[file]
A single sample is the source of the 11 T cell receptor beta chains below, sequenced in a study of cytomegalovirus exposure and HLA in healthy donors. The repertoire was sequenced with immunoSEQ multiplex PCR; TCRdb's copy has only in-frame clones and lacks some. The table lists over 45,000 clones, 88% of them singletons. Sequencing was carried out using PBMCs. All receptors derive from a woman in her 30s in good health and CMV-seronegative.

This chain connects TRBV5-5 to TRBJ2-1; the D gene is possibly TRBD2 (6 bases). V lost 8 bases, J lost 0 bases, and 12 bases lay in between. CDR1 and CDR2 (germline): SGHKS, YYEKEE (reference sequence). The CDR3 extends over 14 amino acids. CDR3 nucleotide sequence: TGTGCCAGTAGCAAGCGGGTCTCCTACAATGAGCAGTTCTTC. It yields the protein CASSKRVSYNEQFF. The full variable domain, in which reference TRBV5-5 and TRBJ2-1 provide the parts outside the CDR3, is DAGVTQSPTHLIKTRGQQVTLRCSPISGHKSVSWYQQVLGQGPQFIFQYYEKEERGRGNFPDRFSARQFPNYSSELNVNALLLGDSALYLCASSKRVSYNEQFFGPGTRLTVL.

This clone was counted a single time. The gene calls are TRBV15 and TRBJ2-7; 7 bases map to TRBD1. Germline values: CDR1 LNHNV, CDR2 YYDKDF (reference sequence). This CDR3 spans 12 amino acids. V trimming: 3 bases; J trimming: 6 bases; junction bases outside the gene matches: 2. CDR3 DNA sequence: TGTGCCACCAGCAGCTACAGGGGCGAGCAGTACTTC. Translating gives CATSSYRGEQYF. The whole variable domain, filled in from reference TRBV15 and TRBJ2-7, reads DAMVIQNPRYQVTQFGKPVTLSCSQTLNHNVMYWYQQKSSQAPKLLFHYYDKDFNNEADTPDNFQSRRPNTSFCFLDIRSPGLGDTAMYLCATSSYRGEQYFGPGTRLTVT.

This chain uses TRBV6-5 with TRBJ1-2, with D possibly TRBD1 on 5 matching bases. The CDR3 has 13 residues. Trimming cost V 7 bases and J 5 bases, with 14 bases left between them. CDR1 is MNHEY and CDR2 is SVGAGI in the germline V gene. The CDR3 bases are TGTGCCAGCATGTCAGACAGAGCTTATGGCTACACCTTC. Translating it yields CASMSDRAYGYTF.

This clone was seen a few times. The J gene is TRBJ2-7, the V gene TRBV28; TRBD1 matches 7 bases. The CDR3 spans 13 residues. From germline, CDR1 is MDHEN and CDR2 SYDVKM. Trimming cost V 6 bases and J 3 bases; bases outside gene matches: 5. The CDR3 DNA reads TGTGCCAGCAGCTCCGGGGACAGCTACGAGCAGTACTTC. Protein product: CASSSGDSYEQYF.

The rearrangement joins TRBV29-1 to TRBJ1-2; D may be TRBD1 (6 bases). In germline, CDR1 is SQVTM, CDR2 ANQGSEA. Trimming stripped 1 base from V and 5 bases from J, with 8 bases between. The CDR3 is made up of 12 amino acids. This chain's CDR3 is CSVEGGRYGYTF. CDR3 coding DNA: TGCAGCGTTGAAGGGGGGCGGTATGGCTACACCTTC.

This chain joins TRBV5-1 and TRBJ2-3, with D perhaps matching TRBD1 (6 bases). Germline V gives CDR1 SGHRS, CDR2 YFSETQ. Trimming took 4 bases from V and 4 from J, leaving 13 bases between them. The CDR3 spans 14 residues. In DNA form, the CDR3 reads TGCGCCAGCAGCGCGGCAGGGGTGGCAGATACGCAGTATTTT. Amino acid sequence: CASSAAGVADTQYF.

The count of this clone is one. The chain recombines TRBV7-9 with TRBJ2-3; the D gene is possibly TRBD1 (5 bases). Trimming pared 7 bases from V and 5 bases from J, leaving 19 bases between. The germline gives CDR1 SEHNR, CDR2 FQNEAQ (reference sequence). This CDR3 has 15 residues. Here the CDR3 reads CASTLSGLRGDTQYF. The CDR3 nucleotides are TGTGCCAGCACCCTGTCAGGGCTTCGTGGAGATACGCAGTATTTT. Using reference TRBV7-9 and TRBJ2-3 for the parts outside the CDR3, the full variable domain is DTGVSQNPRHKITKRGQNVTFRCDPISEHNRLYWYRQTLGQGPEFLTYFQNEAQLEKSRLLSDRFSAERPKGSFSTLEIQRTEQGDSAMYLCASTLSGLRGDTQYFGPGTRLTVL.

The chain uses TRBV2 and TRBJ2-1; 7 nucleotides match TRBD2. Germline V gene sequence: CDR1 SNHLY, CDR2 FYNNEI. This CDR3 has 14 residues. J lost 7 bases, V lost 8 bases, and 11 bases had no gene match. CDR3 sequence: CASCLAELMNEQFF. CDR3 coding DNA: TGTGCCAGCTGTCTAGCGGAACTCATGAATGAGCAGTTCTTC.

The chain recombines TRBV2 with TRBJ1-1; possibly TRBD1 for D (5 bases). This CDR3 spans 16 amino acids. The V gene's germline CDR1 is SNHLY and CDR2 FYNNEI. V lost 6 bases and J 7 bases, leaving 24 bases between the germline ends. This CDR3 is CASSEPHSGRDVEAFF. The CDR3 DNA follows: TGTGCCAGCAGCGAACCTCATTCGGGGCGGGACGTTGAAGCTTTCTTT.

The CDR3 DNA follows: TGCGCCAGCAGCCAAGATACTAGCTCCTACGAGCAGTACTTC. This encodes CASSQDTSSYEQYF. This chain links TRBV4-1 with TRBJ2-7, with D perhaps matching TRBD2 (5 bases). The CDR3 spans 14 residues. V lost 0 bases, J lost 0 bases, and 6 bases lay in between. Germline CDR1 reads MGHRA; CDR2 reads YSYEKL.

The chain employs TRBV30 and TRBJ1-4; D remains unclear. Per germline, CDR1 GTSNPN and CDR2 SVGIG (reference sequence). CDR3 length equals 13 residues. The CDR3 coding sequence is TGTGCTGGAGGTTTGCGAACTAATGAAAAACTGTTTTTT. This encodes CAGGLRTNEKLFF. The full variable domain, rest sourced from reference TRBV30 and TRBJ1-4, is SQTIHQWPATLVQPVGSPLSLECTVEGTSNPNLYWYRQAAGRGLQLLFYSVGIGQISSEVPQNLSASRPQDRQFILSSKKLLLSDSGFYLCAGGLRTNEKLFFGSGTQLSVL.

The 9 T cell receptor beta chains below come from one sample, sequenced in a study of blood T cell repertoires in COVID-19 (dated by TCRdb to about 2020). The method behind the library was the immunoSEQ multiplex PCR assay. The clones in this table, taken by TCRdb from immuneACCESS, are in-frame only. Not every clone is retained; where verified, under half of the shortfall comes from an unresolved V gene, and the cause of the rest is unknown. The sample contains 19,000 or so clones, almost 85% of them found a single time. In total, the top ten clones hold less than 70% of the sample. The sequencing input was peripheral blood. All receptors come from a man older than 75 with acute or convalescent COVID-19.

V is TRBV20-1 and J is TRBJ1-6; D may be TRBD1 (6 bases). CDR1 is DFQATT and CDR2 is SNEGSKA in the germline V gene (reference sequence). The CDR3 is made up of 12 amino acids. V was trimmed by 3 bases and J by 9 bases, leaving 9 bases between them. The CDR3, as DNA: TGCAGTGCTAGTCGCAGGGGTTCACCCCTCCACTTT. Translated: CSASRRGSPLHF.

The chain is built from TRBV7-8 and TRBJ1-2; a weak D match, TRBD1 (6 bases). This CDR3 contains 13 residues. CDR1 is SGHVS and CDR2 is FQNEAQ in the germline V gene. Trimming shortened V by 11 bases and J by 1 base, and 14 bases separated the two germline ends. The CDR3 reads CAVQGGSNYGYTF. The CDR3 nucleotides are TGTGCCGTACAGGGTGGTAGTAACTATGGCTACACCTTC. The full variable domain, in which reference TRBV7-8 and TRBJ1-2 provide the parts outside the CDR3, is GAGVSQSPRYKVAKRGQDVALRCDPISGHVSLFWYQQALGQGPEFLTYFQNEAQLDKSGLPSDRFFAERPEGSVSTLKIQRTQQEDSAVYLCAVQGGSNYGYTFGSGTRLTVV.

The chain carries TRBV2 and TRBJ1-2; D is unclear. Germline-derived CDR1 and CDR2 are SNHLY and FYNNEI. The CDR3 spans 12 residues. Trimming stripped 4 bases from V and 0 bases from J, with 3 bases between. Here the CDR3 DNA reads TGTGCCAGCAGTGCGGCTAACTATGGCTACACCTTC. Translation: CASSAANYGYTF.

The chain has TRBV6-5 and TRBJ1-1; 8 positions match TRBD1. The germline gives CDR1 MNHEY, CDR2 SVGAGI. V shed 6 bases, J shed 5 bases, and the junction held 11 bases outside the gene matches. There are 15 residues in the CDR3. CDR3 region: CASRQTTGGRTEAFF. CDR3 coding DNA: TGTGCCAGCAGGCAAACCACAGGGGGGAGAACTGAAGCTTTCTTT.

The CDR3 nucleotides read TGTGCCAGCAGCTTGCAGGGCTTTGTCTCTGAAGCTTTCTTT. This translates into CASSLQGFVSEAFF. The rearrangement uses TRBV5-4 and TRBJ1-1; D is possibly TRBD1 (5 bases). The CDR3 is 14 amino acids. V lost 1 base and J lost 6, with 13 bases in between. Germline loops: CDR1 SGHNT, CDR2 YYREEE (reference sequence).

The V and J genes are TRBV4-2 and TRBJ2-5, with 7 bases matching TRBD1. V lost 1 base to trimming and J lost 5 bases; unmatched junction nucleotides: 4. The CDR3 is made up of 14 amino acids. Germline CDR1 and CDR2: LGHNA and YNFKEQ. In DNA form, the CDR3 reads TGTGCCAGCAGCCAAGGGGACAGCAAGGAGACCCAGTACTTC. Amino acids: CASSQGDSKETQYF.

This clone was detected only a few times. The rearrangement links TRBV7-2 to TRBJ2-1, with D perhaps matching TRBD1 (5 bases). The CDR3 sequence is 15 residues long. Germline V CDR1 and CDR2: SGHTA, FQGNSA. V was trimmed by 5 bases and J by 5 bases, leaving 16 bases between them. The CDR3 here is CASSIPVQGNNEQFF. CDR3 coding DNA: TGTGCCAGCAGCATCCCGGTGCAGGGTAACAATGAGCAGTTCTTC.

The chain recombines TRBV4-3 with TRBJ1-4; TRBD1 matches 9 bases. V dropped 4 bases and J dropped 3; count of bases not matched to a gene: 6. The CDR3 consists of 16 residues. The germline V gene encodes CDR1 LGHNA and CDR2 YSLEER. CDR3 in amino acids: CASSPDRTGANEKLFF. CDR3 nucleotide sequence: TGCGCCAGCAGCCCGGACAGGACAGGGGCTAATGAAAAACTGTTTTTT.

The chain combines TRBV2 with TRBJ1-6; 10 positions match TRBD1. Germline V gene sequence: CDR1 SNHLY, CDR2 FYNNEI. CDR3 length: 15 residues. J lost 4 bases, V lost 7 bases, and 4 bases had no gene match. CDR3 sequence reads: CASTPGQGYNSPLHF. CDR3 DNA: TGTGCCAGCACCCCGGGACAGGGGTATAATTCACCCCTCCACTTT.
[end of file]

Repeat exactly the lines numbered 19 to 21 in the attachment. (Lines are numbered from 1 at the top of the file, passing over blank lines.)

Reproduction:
The V and J genes are TRBV4-2 and TRBJ2-5, with 7 bases matching TRBD1. V lost 1 base to trimming and J lost 5 bases; unmatched junction nucleotides: 4. The CDR3 is made up of 14 amino acids. Germline CDR1 and CDR2: LGHNA and YNFKEQ. In DNA form, the CDR3 reads TGTGCCAGCAGCCAAGGGGACAGCAAGGAGACCCAGTACTTC. Amino acids: CASSQGDSKETQYF.

This clone was detected only a few times. The rearrangement links TRBV7-2 to TRBJ2-1, with D perhaps matching TRBD1 (5 bases). The CDR3 sequence is 15 residues long. Germline V CDR1 and CDR2: SGHTA, FQGNSA. V was trimmed by 5 bases and J by 5 bases, leaving 16 bases between them. The CDR3 here is CASSIPVQGNNEQFF. CDR3 coding DNA: TGTGCCAGCAGCATCCCGGTGCAGGGTAACAATGAGCAGTTCTTC.

The chain recombines TRBV4-3 with TRBJ1-4; TRBD1 matches 9 bases. V dropped 4 bases and J dropped 3; count of bases not matched to a gene: 6. The CDR3 consists of 16 residues. The germline V gene encodes CDR1 LGHNA and CDR2 YSLEER. CDR3 in amino acids: CASSPDRTGANEKLFF. CDR3 nucleotide sequence: TGCGCCAGCAGCCCGGACAGGACAGGGGCTAATGAAAAACTGTTTTTT.